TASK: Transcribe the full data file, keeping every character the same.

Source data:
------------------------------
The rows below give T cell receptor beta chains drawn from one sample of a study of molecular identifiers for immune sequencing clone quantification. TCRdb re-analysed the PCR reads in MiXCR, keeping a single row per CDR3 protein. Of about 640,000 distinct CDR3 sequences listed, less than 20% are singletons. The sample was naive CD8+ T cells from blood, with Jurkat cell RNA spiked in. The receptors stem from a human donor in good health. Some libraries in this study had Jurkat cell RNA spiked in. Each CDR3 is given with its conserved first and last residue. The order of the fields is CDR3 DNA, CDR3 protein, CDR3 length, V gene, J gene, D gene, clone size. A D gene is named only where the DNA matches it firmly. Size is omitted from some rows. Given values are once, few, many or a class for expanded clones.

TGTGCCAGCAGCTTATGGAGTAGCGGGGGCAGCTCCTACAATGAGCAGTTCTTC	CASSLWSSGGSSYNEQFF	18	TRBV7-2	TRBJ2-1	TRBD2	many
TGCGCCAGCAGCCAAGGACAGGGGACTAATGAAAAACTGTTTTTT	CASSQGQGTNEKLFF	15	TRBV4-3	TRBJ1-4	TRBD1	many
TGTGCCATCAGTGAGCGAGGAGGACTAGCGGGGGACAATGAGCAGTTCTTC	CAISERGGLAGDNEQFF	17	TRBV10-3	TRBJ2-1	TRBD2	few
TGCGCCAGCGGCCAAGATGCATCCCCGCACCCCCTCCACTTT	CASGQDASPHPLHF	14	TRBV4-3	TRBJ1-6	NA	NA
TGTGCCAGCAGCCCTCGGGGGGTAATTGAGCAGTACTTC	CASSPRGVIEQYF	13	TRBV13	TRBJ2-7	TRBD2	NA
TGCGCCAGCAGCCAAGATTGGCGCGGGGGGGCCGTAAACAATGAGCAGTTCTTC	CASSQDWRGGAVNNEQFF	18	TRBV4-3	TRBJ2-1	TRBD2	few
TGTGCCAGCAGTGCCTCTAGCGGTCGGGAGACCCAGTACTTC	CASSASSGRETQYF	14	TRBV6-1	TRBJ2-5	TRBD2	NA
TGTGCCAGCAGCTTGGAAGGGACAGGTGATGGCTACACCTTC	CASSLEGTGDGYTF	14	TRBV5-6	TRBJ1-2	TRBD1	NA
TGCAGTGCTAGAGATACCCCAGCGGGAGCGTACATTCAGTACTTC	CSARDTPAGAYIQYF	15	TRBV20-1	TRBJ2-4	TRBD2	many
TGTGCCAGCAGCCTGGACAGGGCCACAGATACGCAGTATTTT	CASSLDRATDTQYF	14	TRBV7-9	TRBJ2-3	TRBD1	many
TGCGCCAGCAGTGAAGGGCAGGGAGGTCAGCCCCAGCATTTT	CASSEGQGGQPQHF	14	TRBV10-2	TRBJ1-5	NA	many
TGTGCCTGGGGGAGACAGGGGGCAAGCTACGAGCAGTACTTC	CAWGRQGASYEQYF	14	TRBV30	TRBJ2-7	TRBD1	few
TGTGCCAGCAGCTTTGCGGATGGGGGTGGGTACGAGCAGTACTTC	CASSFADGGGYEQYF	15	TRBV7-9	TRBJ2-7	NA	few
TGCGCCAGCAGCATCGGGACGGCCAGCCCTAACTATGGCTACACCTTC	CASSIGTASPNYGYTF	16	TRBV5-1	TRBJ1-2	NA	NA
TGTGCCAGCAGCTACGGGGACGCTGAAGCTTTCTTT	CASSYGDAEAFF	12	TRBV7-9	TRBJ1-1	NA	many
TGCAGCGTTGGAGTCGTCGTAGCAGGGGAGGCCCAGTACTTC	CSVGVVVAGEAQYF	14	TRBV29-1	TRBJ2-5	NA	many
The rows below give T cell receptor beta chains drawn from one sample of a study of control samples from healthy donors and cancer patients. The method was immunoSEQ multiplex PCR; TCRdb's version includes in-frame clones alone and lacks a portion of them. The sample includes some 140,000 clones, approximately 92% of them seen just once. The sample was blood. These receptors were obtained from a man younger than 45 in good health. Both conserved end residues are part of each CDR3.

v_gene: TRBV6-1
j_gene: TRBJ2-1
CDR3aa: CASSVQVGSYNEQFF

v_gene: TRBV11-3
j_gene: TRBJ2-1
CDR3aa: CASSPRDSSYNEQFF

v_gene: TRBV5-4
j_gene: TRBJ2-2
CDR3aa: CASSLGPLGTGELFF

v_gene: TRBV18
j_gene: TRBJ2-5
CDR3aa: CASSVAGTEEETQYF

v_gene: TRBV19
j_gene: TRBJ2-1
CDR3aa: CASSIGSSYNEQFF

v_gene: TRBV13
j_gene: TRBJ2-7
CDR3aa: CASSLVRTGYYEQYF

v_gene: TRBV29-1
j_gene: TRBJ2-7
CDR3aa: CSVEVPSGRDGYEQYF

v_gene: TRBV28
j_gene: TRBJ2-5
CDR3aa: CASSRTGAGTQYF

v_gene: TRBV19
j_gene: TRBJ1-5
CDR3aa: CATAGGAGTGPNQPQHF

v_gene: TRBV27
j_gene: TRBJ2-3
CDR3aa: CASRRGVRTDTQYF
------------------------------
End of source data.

The rows below give T cell receptor beta chains drawn from one sample of a study of molecular identifiers for immune sequencing clone quantification. TCRdb re-analysed the PCR reads in MiXCR, keeping a single row per CDR3 protein. Of about 640,000 distinct CDR3 sequences listed, less than 20% are singletons. The sample was naive CD8+ T cells from blood, with Jurkat cell RNA spiked in. The receptors stem from a human donor in good health. Some libraries in this study had Jurkat cell RNA spiked in. Each CDR3 is given with its conserved first and last residue. The order of the fields is CDR3 DNA, CDR3 protein, CDR3 length, V gene, J gene, D gene, clone size. A D gene is named only where the DNA matches it firmly. Size is omitted from some rows. Given values are once, few, many or a class for expanded clones.

TGTGCCAGCAGCTTATGGAGTAGCGGGGGCAGCTCCTACAATGAGCAGTTCTTC	CASSLWSSGGSSYNEQFF	18	TRBV7-2	TRBJ2-1	TRBD2	many
TGCGCCAGCAGCCAAGGACAGGGGACTAATGAAAAACTGTTTTTT	CASSQGQGTNEKLFF	15	TRBV4-3	TRBJ1-4	TRBD1	many
TGTGCCATCAGTGAGCGAGGAGGACTAGCGGGGGACAATGAGCAGTTCTTC	CAISERGGLAGDNEQFF	17	TRBV10-3	TRBJ2-1	TRBD2	few
TGCGCCAGCGGCCAAGATGCATCCCCGCACCCCCTCCACTTT	CASGQDASPHPLHF	14	TRBV4-3	TRBJ1-6	NA	NA
TGTGCCAGCAGCCCTCGGGGGGTAATTGAGCAGTACTTC	CASSPRGVIEQYF	13	TRBV13	TRBJ2-7	TRBD2	NA
TGCGCCAGCAGCCAAGATTGGCGCGGGGGGGCCGTAAACAATGAGCAGTTCTTC	CASSQDWRGGAVNNEQFF	18	TRBV4-3	TRBJ2-1	TRBD2	few
TGTGCCAGCAGTGCCTCTAGCGGTCGGGAGACCCAGTACTTC	CASSASSGRETQYF	14	TRBV6-1	TRBJ2-5	TRBD2	NA
TGTGCCAGCAGCTTGGAAGGGACAGGTGATGGCTACACCTTC	CASSLEGTGDGYTF	14	TRBV5-6	TRBJ1-2	TRBD1	NA
TGCAGTGCTAGAGATACCCCAGCGGGAGCGTACATTCAGTACTTC	CSARDTPAGAYIQYF	15	TRBV20-1	TRBJ2-4	TRBD2	many
TGTGCCAGCAGCCTGGACAGGGCCACAGATACGCAGTATTTT	CASSLDRATDTQYF	14	TRBV7-9	TRBJ2-3	TRBD1	many
TGCGCCAGCAGTGAAGGGCAGGGAGGTCAGCCCCAGCATTTT	CASSEGQGGQPQHF	14	TRBV10-2	TRBJ1-5	NA	many
TGTGCCTGGGGGAGACAGGGGGCAAGCTACGAGCAGTACTTC	CAWGRQGASYEQYF	14	TRBV30	TRBJ2-7	TRBD1	few
TGTGCCAGCAGCTTTGCGGATGGGGGTGGGTACGAGCAGTACTTC	CASSFADGGGYEQYF	15	TRBV7-9	TRBJ2-7	NA	few
TGCGCCAGCAGCATCGGGACGGCCAGCCCTAACTATGGCTACACCTTC	CASSIGTASPNYGYTF	16	TRBV5-1	TRBJ1-2	NA	NA
TGTGCCAGCAGCTACGGGGACGCTGAAGCTTTCTTT	CASSYGDAEAFF	12	TRBV7-9	TRBJ1-1	NA	many
TGCAGCGTTGGAGTCGTCGTAGCAGGGGAGGCCCAGTACTTC	CSVGVVVAGEAQYF	14	TRBV29-1	TRBJ2-5	NA	many
The rows below give T cell receptor beta chains drawn from one sample of a study of control samples from healthy donors and cancer patients. The method was immunoSEQ multiplex PCR; TCRdb's version includes in-frame clones alone and lacks a portion of them. The sample includes some 140,000 clones, approximately 92% of them seen just once. The sample was blood. These receptors were obtained from a man younger than 45 in good health. Both conserved end residues are part of each CDR3.

v_gene: TRBV6-1
j_gene: TRBJ2-1
CDR3aa: CASSVQVGSYNEQFF

v_gene: TRBV11-3
j_gene: TRBJ2-1
CDR3aa: CASSPRDSSYNEQFF

v_gene: TRBV5-4
j_gene: TRBJ2-2
CDR3aa: CASSLGPLGTGELFF

v_gene: TRBV18
j_gene: TRBJ2-5
CDR3aa: CASSVAGTEEETQYF

v_gene: TRBV19
j_gene: TRBJ2-1
CDR3aa: CASSIGSSYNEQFF

v_gene: TRBV13
j_gene: TRBJ2-7
CDR3aa: CASSLVRTGYYEQYF

v_gene: TRBV29-1
j_gene: TRBJ2-7
CDR3aa: CSVEVPSGRDGYEQYF

v_gene: TRBV28
j_gene: TRBJ2-5
CDR3aa: CASSRTGAGTQYF

v_gene: TRBV19
j_gene: TRBJ1-5
CDR3aa: CATAGGAGTGPNQPQHF

v_gene: TRBV27
j_gene: TRBJ2-3
CDR3aa: CASRRGVRTDTQYF